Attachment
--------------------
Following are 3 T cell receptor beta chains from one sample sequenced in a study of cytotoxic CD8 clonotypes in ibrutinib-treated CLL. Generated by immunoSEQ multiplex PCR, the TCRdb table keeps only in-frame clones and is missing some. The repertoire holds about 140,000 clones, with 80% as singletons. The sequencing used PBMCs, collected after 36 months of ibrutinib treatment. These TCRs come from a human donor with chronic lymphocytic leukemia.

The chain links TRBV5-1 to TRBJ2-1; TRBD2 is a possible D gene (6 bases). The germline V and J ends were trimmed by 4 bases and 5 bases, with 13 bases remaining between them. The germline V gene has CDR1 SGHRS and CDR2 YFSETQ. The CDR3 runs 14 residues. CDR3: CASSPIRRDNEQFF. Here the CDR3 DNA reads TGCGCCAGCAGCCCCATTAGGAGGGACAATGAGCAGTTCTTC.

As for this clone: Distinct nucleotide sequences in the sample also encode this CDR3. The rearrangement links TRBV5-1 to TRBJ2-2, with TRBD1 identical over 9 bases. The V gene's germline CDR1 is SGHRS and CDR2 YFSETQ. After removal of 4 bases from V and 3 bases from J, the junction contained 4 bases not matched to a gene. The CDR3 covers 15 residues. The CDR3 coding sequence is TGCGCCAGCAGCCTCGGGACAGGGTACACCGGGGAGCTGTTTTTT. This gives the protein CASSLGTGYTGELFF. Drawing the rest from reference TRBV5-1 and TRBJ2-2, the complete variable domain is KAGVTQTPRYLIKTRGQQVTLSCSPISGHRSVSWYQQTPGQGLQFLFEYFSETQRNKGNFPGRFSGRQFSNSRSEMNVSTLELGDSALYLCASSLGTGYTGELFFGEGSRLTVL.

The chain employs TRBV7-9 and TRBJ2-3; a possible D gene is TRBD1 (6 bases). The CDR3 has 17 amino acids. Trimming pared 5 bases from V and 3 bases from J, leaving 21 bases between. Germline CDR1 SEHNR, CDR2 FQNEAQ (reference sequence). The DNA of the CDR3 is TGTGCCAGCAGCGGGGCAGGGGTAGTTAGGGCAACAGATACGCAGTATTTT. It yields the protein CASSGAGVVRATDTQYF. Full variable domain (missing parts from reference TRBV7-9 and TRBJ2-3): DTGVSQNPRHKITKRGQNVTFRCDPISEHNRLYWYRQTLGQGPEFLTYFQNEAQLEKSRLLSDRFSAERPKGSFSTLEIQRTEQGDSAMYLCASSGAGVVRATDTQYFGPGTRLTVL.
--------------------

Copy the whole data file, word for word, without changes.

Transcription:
Following are 3 T cell receptor beta chains from one sample sequenced in a study of cytotoxic CD8 clonotypes in ibrutinib-treated CLL. Generated by immunoSEQ multiplex PCR, the TCRdb table keeps only in-frame clones and is missing some. The repertoire holds about 140,000 clones, with 80% as singletons. The sequencing used PBMCs, collected after 36 months of ibrutinib treatment. These TCRs come from a human donor with chronic lymphocytic leukemia.

The chain links TRBV5-1 to TRBJ2-1; TRBD2 is a possible D gene (6 bases). The germline V and J ends were trimmed by 4 bases and 5 bases, with 13 bases remaining between them. The germline V gene has CDR1 SGHRS and CDR2 YFSETQ. The CDR3 runs 14 residues. CDR3: CASSPIRRDNEQFF. Here the CDR3 DNA reads TGCGCCAGCAGCCCCATTAGGAGGGACAATGAGCAGTTCTTC.

As for this clone: Distinct nucleotide sequences in the sample also encode this CDR3. The rearrangement links TRBV5-1 to TRBJ2-2, with TRBD1 identical over 9 bases. The V gene's germline CDR1 is SGHRS and CDR2 YFSETQ. After removal of 4 bases from V and 3 bases from J, the junction contained 4 bases not matched to a gene. The CDR3 covers 15 residues. The CDR3 coding sequence is TGCGCCAGCAGCCTCGGGACAGGGTACACCGGGGAGCTGTTTTTT. This gives the protein CASSLGTGYTGELFF. Drawing the rest from reference TRBV5-1 and TRBJ2-2, the complete variable domain is KAGVTQTPRYLIKTRGQQVTLSCSPISGHRSVSWYQQTPGQGLQFLFEYFSETQRNKGNFPGRFSGRQFSNSRSEMNVSTLELGDSALYLCASSLGTGYTGELFFGEGSRLTVL.

The chain employs TRBV7-9 and TRBJ2-3; a possible D gene is TRBD1 (6 bases). The CDR3 has 17 amino acids. Trimming pared 5 bases from V and 3 bases from J, leaving 21 bases between. Germline CDR1 SEHNR, CDR2 FQNEAQ (reference sequence). The DNA of the CDR3 is TGTGCCAGCAGCGGGGCAGGGGTAGTTAGGGCAACAGATACGCAGTATTTT. It yields the protein CASSGAGVVRATDTQYF. Full variable domain (missing parts from reference TRBV7-9 and TRBJ2-3): DTGVSQNPRHKITKRGQNVTFRCDPISEHNRLYWYRQTLGQGPEFLTYFQNEAQLEKSRLLSDRFSAERPKGSFSTLEIQRTEQGDSAMYLCASSGAGVVRATDTQYFGPGTRLTVL.